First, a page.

Dartmouth College, USA. He has worked in the Corporate Finance and M&A Group,
Lazard Frere, New York, from July 2001 till August 2002. Mr Bhartia has been
associated with the company since its incorporation

Rajiv Verma
Chief Executive Officer

41
Rajiv joined HT Media Ltd. as CEO in 2004. These 5 years have seen HT take giant
strides, be it growing the vernacular business with Hindustan, creating national big
brands – Mint, Fever 104, Shine.com, in addition to growing new businesses like Events
and Key Marketing Solutions, Ad for Equity, establishing international collaborations
with Virgin Radio, Burda, Wall Street Journal, Red Match and substantively increasing
our print capacities across the country.
Rajiv brings with him over 24 years of cross-sectoral experience with companies like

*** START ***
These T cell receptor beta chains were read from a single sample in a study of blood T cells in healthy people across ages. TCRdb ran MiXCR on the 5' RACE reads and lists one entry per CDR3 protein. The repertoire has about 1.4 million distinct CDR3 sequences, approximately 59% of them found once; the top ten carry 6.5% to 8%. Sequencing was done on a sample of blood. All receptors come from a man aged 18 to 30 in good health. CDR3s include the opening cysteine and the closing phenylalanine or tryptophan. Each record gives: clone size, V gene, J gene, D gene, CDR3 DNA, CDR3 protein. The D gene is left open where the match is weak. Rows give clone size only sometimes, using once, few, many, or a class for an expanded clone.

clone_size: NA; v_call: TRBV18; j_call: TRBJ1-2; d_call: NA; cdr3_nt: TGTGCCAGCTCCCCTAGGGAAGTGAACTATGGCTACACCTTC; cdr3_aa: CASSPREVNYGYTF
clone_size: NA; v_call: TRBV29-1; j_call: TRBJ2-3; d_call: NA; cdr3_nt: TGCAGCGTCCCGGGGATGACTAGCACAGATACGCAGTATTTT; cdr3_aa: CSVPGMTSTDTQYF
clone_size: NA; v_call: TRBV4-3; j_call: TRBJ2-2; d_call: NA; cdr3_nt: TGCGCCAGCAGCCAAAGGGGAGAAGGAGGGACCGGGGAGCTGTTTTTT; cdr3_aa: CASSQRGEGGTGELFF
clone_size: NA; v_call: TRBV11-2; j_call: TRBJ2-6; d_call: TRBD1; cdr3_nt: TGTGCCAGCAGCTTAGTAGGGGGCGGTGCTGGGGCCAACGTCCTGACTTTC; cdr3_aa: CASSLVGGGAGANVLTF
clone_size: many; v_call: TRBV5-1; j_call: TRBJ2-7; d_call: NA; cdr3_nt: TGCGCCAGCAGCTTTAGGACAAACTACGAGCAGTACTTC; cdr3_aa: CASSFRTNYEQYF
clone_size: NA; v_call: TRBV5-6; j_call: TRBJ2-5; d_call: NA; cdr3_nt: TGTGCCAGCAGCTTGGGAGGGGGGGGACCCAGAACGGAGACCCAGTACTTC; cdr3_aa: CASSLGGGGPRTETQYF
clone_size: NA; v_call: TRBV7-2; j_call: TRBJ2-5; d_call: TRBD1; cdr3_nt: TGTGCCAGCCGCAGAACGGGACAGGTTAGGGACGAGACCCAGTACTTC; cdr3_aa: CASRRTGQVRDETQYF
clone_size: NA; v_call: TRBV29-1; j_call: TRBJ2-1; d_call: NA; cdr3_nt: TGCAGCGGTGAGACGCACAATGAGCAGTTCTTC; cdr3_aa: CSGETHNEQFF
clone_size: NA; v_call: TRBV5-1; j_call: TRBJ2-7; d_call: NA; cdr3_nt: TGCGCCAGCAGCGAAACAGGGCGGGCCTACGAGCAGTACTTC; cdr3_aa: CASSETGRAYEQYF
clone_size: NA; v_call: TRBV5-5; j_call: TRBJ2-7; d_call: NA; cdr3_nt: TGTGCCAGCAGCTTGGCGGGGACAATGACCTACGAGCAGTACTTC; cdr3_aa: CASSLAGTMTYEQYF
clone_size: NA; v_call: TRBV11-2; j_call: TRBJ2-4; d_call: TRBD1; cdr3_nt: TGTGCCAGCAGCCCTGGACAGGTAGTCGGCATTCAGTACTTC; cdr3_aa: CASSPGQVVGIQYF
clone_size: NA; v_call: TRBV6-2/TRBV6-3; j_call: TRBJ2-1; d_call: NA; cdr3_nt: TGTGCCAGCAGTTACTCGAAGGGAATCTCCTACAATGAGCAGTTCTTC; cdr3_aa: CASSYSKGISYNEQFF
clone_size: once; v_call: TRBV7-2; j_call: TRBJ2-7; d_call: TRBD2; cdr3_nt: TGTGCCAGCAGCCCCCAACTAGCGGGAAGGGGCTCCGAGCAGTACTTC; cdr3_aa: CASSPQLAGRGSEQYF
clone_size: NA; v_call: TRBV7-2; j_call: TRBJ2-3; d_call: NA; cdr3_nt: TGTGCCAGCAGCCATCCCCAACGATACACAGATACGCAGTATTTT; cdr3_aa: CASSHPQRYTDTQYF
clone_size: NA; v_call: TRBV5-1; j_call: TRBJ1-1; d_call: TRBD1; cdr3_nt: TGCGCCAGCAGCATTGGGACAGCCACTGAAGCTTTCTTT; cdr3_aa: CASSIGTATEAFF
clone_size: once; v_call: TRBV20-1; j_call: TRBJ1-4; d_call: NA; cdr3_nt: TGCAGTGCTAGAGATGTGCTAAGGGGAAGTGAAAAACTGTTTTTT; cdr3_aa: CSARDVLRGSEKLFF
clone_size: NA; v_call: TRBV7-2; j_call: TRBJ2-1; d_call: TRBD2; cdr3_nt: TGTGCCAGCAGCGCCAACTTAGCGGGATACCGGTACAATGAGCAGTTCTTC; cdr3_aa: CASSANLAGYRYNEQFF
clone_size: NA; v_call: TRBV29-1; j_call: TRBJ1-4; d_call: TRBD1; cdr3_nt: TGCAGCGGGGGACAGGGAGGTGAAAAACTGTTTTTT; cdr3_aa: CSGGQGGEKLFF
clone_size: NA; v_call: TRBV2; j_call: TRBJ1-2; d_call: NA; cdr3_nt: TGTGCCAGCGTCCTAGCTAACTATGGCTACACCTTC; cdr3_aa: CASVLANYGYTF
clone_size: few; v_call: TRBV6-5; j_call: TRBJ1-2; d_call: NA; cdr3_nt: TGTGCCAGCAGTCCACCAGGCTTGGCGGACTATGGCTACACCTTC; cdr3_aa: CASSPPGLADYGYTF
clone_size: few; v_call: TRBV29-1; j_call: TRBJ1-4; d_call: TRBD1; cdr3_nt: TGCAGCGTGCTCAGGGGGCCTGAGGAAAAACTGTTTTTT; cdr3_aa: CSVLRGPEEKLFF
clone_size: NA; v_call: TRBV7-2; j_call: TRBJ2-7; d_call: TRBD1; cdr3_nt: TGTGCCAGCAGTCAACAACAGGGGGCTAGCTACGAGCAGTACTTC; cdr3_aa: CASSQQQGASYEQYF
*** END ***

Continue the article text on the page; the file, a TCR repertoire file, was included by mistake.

Hindustan Lever, Nestle and Whirlpool. His international experience spans South East
Asia and Europe.
Rajiv is a Mechanical Engineer from Delhi College of Engineering.
Rajiv is also a member of the Kellog alumni advisory board of NorthWestern University.

Awards

Hindustan Times - Greater Noida receives INCQC Club membership for 2008-10
The goal of the International Newspaper Color Quality Club is to raise day-to-day quality
in reproduction and printing. The quality competition is organized jointly by Ifra
(www.ifra.com), NAA (Newspaper Association of America: www.naa.org) and PANPA
(Pacific Area Newspaper Publishers’ Association: www.panpa.org.au). Newspapers that
participate with success are awarded membership for a two-year period in the exclusive

42
club of top-quality titles.